(720d) Multivariate Data Analysis of Raw Material Properties from Pharmaceutical Powders for Predicting Compaction Behavior Using Finite Element Method

Authors: 
Dhondt, J., Ghent University
Kumar, A., Janssen Pharmaceutica, Johnson & Johnson
Van Snick, B., Ghent University
Bertels, J., Janssen Pharmaceutica, Johnson & Johnson
Klingeleers, D., Division of Janssen Pharmaceutica, Johnson & Johnson
Vervaet, C., Ghent University
De Beer, T., Ghent University
The development of a robust tableting process in a timely manner is still challenging for pharmaceutical solid dosage manufacturing. This is due to the lack of mechanistic process understanding, fundamental understanding of influence of raw material attributes upon tableting and limited usage of sophisticated process simulation tools. Experimentally determining material attributes that affect tabletability is easier and accurate. However, visualizing the effects of involved parameters such as punch velocity and die wall friction on the powder matrix under compaction and thereafter process optimization is very difficult, expensive and time-consuming. Therefore, numerical simulations of the compaction process based on Finite Element Analysis (FEA) can provide valuable additional information. FEA is used for calculating forces, deformations, stresses and strains throughout a bonded structure, which can later be used to assess possible compaction risks using small amounts of material.

A set of over 50 powders covering both excipients and active pharmaceutical ingredients (API) was extensively characterized using 20 techniques describing material attributes with a potential effect on tablet processability including particle size and shape, density, moisture content, powder flow, compressibility, aeration, surface area and triboelectric charging. Principal Component Analysis (PCA) was then performed to elucidate correlations between the powders and their measured properties. Two principal components (i.e., super properties) could be identified describing 69.0% of the variance within the data set of the characterized powders. PC 1 covered mainly the powder flow related variability, PC 2 explained density related variability and PC 3 was related to particle shape. Furthermore, the (dis)similarity in powder characteristics between all studied powders could be seen and explained. Based on this analysis, blends were composed containing multiple API’s and fillers covering a maximal area in the variability space determined via the PCA. Disintegrant, glidant and lubricant were kept fixed. Blend bulk properties were then characterized with a minimum number of relevant tests, also identified via the PCA of the raw materials.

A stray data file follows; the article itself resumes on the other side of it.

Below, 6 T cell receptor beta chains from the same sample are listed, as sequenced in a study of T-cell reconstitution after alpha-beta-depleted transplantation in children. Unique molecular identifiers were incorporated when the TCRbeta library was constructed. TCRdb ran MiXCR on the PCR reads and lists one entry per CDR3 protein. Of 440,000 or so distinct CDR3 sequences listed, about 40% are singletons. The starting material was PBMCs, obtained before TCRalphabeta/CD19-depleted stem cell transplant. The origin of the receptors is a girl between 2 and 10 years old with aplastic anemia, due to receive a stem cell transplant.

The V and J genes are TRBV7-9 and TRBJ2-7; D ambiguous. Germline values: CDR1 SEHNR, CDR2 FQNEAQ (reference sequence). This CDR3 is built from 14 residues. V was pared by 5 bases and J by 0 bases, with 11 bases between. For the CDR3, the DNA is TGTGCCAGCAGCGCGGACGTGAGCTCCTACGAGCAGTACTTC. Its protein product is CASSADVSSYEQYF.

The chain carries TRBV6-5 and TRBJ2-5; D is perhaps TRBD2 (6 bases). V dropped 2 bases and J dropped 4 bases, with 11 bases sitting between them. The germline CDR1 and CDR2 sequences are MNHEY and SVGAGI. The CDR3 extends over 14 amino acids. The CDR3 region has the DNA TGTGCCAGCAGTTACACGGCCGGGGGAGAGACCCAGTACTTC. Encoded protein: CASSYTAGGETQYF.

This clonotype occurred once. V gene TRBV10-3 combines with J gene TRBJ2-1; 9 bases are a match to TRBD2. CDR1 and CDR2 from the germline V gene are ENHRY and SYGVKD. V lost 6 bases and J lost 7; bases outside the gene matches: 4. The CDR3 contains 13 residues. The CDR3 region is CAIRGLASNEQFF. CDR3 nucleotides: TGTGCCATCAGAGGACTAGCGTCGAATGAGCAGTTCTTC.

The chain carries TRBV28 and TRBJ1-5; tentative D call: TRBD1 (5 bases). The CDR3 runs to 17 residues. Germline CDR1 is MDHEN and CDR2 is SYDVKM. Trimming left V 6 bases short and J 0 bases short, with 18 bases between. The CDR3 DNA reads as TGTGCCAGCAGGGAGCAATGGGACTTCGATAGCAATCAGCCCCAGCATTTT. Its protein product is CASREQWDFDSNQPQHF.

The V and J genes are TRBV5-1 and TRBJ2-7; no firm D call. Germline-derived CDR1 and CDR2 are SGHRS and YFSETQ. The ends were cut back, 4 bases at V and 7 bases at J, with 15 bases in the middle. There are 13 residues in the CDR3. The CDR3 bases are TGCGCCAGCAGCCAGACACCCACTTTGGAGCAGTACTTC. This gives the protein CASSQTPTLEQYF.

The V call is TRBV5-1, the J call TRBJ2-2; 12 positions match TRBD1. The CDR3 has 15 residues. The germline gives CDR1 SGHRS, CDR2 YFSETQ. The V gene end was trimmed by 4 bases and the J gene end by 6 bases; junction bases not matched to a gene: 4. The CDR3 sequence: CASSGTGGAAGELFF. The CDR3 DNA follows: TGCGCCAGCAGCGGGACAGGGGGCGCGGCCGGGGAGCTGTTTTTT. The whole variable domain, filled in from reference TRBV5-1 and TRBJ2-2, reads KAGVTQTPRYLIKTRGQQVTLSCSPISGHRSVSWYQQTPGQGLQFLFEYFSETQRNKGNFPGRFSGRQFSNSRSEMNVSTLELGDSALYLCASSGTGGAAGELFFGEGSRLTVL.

The structure of these powders changes during compaction from a loose arrangement of particles with various shapes and sizes to a condensed structure that behaves like a continuum. To approximate the in-process mechanical properties for these raw materials and pharmaceutical blends which are of interest towards Direct Compression (DC), a modified Drucker-Prager Cap (DPC) plasticity model was calibrated using a compaction simulator. The mechanical behavior of the materials during compaction from this loose arrangement to the condensed structure was introduced in FEA using the calibrated DPC model. The model parameters were experimentally determined at different local relative density and were varied during simulation using an external USDFLD subroutine. This numerically predicted density distribution is compared with X-Ray Computed Tomography (XRCT) measurements to establish the predictive capability of the model.

Multivariate analysis of large data sets to extract powder characteristics correlated with in-process material behavior and tablet properties contains critical information that allows reducing the number of tests needed for process development in the future and thus less consumption of expensive API during development of tableting processes. This contributes to a better understanding of the impact of powder properties and process settings on the tableting process and final properties of the produced tablets. FEA process simulations provide a detailed and cost-effective means of understanding towards predicting the compaction properties of the formulation material based on the processing parameters. This combination of multivariate data and process simulations can later on be performed at other unit operations such as feeding, granulation and tableting to build end-to-end predictive platforms

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